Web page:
Frequently Asked Questions

disabled student in the library

Yes. It shows you have been served through a K-12 district therefore demonstrating prior history of disability services. However, CCC DSP&S may need additional verification from a licensed medical professional in determining additional academic accommodations.

Maybe. High School Special Education programs are legally required to provide whatever service, accommodation, or modification that is needed for the student to be successful. Colleges are required by law to provide “equal access” to education. Access is provided through reasonable accommodations. Furthermore, college course curriculum cannot be modified to alter the fundamental nature of the course.

No. Services needed to assist a person with activities of daily living are the responsibility of the individual, not the college. See DSP&S for the most recent Attendant Care Policy.

No. The student has the responsibility to self-identify to the DSP&S office and go through the DPS&S intake process. Students are encouraged to provide instructors with their Notification of Authorized services the first 2 weeks of the semester.

Yes. All accommodations granted must be related to the student’s disability related limitations and based on the student’s documentation of disabilities and a discussion with the DSP&S counselor.

No. It is the college’s responsibility to provide reasonable accommodations at no cost to registered and eligible students with disabilities.

A student must meet with a DSP&S counselor to determine appropriate accommodations. As with all accommodations they will be individually determined for appropriateness in relationship to disability-related limitations and course requirements. See Testing Accommodations (9.13), for additional information.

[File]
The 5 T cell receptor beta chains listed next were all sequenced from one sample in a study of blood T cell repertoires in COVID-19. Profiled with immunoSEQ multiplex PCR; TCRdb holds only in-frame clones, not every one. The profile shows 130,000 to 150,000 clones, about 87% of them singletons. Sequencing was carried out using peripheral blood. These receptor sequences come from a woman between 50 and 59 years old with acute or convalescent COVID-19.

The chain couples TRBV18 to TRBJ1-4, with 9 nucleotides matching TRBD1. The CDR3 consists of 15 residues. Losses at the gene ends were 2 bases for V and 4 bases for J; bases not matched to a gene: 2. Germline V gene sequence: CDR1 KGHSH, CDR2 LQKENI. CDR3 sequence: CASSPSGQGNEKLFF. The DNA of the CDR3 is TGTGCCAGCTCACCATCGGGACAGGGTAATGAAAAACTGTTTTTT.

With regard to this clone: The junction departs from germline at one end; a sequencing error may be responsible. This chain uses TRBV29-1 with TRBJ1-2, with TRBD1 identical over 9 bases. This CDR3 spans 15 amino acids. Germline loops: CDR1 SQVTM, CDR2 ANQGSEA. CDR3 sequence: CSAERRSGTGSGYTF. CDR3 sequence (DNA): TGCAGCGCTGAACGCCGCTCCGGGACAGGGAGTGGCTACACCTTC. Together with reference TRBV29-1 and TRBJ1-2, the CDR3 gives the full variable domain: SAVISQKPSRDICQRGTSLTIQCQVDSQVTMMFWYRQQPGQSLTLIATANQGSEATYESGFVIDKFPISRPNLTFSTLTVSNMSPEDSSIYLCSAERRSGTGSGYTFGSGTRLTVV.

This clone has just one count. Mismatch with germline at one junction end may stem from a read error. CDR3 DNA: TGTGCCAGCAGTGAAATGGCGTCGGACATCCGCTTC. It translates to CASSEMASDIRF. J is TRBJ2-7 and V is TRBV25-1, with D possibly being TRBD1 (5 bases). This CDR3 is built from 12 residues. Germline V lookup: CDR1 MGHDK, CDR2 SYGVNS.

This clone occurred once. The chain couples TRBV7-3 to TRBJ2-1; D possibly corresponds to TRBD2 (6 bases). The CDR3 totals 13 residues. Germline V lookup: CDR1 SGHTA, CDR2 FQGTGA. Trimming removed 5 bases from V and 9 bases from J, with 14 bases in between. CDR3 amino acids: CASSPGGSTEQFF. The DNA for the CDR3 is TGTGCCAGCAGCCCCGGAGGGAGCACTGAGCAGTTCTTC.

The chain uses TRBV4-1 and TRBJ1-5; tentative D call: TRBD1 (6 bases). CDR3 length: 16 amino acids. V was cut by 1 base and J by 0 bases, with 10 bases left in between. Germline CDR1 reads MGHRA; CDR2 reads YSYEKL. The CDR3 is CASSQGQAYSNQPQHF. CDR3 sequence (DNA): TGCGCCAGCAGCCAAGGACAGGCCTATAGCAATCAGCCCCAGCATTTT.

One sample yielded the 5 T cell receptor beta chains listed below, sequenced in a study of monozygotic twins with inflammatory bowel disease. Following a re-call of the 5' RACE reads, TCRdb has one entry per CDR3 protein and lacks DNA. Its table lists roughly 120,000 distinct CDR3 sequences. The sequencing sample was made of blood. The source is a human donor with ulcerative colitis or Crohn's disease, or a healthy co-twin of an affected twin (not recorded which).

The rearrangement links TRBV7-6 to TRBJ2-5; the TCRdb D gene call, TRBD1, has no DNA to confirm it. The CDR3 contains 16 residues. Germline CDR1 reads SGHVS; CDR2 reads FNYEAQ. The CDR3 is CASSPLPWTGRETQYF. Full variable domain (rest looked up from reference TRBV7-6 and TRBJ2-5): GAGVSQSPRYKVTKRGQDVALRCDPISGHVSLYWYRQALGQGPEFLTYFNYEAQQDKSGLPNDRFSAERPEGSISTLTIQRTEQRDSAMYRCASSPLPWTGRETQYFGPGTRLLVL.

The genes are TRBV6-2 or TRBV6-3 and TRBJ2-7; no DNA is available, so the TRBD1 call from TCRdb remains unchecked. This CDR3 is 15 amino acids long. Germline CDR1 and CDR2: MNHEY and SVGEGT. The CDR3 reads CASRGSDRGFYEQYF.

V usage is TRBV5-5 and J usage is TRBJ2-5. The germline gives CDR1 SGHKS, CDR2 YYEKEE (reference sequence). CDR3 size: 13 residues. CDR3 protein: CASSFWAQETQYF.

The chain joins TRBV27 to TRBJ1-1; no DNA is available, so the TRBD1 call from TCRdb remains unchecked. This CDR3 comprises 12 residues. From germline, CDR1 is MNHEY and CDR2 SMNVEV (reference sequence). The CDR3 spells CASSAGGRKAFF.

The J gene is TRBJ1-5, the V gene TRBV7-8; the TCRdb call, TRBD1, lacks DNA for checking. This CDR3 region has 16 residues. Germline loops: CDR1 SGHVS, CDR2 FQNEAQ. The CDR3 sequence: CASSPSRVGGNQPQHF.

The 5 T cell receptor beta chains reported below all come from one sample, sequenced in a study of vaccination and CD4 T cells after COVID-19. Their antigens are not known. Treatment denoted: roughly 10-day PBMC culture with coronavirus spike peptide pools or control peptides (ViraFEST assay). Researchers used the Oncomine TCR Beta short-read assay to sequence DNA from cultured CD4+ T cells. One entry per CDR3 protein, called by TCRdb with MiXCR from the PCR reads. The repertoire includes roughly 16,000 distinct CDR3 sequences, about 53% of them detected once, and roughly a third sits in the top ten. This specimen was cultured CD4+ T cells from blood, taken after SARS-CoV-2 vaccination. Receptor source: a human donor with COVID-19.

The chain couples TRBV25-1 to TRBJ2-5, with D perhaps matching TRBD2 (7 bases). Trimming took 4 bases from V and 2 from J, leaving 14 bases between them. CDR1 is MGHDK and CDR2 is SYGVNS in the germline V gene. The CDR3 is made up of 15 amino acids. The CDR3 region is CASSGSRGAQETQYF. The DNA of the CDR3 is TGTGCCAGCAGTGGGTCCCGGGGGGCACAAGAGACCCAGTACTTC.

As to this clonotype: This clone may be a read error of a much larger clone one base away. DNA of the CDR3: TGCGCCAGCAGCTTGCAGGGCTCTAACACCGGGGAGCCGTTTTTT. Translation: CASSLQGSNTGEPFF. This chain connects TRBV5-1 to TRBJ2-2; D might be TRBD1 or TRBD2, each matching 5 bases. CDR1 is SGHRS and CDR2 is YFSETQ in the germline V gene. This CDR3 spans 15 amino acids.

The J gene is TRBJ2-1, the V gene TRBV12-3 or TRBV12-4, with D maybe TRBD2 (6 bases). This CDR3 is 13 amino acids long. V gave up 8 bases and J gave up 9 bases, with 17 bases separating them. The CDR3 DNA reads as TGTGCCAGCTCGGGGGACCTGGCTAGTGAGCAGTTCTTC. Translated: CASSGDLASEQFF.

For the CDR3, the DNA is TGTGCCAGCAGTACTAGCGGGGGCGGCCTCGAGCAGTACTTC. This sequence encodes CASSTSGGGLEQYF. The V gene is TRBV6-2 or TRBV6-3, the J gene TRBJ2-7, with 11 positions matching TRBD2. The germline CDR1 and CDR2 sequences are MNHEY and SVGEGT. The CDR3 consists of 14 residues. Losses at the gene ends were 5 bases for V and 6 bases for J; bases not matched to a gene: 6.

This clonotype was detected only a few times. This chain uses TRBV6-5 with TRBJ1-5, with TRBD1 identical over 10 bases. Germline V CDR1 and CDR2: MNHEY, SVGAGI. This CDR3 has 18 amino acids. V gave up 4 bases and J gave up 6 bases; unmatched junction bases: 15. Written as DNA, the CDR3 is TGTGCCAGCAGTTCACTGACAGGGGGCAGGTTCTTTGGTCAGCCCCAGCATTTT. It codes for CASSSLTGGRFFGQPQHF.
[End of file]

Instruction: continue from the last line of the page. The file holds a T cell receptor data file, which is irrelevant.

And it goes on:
Yes. Section 504, Subpart E of the Rehabilitation Act (1973), states specifically that a post-secondary institution may not impose rules that prohibit the use of recorders in the classroom for students with disabilities. See Equipment Loans (9.2) for additional information.

No. Extended time is a reasonable accommodation for a student with a disability whose documentation specifically calls for that accommodation. The institution is required to ensure that the student is provided additional time to complete tests in order to provide an equal opportunity for that student.

No. Academic requirements that the institution can show are essential to the student’s course of study do not have to be modified or accommodated. In other words, the institution would not have to change a requirement if it could demonstrate that such a change would fundamentally alter the nature of the course.

Yes. Accommodations ensure “access,” not necessarily “success.”

Yes. See Learning Disability Assessment Testing (9.9) for additional information.

Yes. They may be eligible for priority registration if their disability-related limitations warrant it and they are in need of accommodations and/or services in the educational setting. See Priority Registration (9.12) for additional information.
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